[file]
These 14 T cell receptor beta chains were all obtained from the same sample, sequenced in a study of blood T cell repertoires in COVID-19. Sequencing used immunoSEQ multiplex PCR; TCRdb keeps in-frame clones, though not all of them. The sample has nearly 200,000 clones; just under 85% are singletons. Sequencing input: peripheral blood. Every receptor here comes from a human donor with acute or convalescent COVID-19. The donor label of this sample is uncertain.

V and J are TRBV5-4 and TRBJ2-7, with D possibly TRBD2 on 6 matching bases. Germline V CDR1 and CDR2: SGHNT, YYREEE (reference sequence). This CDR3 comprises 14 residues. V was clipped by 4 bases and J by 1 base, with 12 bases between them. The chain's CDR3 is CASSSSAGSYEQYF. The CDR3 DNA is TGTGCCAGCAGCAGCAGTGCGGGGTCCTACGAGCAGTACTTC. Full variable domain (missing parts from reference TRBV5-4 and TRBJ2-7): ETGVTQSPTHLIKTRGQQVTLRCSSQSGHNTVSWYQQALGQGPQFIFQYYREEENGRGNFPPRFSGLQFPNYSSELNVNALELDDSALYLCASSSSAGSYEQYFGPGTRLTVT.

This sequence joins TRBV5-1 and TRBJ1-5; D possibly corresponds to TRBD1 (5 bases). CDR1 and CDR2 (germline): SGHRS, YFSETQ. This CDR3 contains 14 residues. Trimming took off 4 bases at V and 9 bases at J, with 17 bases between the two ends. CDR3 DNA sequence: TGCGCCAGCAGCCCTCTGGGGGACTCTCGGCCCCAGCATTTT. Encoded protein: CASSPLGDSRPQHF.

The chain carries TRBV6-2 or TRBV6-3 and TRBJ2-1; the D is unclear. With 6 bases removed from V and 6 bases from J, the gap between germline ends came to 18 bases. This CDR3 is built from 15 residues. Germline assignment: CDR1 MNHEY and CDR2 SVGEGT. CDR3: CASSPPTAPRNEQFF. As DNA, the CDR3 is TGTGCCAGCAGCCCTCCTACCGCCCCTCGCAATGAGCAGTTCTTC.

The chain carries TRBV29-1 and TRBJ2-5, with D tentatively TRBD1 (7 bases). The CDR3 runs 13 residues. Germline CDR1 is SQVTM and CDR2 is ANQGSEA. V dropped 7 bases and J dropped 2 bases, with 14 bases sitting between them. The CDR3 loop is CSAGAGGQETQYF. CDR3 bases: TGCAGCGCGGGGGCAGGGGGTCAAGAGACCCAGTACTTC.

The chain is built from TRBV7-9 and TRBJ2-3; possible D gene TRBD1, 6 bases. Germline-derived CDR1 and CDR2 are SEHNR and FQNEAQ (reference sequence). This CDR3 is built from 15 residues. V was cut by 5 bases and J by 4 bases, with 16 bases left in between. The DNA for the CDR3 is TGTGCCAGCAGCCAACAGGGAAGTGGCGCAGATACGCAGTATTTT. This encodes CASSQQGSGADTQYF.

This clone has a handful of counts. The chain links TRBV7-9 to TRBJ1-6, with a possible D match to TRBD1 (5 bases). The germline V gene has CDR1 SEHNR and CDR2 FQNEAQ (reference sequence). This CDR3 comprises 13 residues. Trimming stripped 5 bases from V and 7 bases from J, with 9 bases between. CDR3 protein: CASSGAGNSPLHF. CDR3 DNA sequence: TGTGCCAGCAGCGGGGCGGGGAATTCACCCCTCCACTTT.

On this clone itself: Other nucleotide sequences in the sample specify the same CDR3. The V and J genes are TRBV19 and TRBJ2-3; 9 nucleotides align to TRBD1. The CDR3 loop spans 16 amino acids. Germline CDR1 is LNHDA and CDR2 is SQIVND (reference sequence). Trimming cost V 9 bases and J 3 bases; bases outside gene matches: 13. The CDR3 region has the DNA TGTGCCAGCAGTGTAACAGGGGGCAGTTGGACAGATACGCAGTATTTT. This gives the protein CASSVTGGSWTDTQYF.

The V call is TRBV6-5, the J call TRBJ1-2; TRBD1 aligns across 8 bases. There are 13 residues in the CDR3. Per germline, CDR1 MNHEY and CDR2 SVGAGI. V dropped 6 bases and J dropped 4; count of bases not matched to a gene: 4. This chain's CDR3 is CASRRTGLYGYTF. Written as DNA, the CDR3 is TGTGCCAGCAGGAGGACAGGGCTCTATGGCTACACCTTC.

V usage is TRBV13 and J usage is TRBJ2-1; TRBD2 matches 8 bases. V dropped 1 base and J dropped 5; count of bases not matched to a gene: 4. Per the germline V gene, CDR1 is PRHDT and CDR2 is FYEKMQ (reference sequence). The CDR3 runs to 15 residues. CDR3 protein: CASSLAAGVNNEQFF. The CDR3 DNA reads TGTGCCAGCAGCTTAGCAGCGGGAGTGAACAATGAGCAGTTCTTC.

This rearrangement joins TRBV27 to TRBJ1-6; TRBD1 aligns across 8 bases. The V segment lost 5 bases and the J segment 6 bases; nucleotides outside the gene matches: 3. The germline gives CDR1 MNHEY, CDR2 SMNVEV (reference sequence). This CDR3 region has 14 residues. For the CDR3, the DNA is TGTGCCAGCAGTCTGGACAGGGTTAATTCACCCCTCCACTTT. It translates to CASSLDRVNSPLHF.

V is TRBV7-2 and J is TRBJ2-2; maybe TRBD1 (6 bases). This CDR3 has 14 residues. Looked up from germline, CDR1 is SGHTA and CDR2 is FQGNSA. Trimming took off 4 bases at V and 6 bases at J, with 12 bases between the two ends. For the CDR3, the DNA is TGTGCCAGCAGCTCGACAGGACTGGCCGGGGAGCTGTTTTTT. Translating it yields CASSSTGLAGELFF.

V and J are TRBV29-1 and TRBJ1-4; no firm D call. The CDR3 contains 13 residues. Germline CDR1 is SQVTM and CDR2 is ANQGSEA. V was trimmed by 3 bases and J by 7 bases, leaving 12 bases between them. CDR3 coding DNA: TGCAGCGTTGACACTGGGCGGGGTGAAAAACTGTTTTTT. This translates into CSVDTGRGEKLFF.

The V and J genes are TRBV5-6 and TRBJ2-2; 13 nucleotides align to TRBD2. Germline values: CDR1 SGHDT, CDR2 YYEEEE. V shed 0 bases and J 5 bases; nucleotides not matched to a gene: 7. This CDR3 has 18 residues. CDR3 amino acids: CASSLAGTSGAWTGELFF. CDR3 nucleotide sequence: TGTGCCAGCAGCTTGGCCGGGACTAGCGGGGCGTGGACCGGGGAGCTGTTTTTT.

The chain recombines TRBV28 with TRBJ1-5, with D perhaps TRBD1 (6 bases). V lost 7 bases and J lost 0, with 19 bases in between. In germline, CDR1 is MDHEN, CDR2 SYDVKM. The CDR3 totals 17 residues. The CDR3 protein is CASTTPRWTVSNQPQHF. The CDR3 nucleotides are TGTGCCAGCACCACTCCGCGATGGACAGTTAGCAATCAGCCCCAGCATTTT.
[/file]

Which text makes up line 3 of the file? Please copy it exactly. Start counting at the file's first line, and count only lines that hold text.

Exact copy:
This sequence joins TRBV5-1 and TRBJ1-5; D possibly corresponds to TRBD1 (5 bases). CDR1 and CDR2 (germline): SGHRS, YFSETQ. This CDR3 contains 14 residues. Trimming took off 4 bases at V and 9 bases at J, with 17 bases between the two ends. CDR3 DNA sequence: TGCGCCAGCAGCCCTCTGGGGGACTCTCGGCCCCAGCATTTT. Encoded protein: CASSPLGDSRPQHF.